Esophagitis (Reflux)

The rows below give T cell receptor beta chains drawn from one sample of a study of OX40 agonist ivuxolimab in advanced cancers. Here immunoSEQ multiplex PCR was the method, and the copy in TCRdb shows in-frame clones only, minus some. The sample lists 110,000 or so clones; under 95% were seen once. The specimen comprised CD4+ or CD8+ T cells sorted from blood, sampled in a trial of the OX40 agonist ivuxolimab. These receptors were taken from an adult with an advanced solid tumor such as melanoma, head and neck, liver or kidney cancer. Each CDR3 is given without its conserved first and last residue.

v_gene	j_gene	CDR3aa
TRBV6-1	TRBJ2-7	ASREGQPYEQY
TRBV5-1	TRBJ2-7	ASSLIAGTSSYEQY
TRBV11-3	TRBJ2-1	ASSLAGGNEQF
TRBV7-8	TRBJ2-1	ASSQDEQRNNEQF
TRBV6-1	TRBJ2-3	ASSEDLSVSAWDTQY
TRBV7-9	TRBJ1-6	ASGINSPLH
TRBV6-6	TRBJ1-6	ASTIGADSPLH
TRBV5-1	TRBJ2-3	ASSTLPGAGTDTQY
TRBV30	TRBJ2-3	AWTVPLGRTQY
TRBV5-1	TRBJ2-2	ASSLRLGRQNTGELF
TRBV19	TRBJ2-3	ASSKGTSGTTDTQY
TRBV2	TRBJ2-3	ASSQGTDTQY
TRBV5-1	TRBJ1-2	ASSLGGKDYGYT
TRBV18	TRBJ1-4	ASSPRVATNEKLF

Figure haem_7a_n.jpg to haem_7c_n.jpg: Esophagoscopy with the demonstration of the distal esophagus in 3 different children with vomiting or dysphagia and regurgitation in haem_7c_n.jpg. haem_7a_n.jpg: View at the closed gastroesophageal transition zone: Mucous membrane exhibiting reddish spots at 7 and 1 o'clock. It is macroscopically a slight form of esophagitis. A precise grading or even the comfirmation of a clinically supposed esophagitis may be possible only by biopsy in the single case. haem_7b_n.jpg: View of the cardia with thick mucosal folds of the stomach beyond it $$haem_4??(alternate picture). The whole back wall of the distal esophagus exhibits map-like reddish and white-yellow zones. In this case there is a more severe form of esophagitis than in haem_7a_n.jpg. Reddening = focus of inflammation, white-yellow zones = erosions or ulcers with fibrin coates. haem_7c_n.jpg: At the end of the visible esophagus there is a permanently narrow lumen and proximally to it a large, irregularly limited and white-yellow area. In addition to the severe form of esophagitis, there is an annular peptic stenosis; the acute esophagitis demonstrates that the reflux is still present which is responsible for the stenosis. At 1 to 11 o'clock the fibrin coat gets loose, and the underlying erosion becomes visible.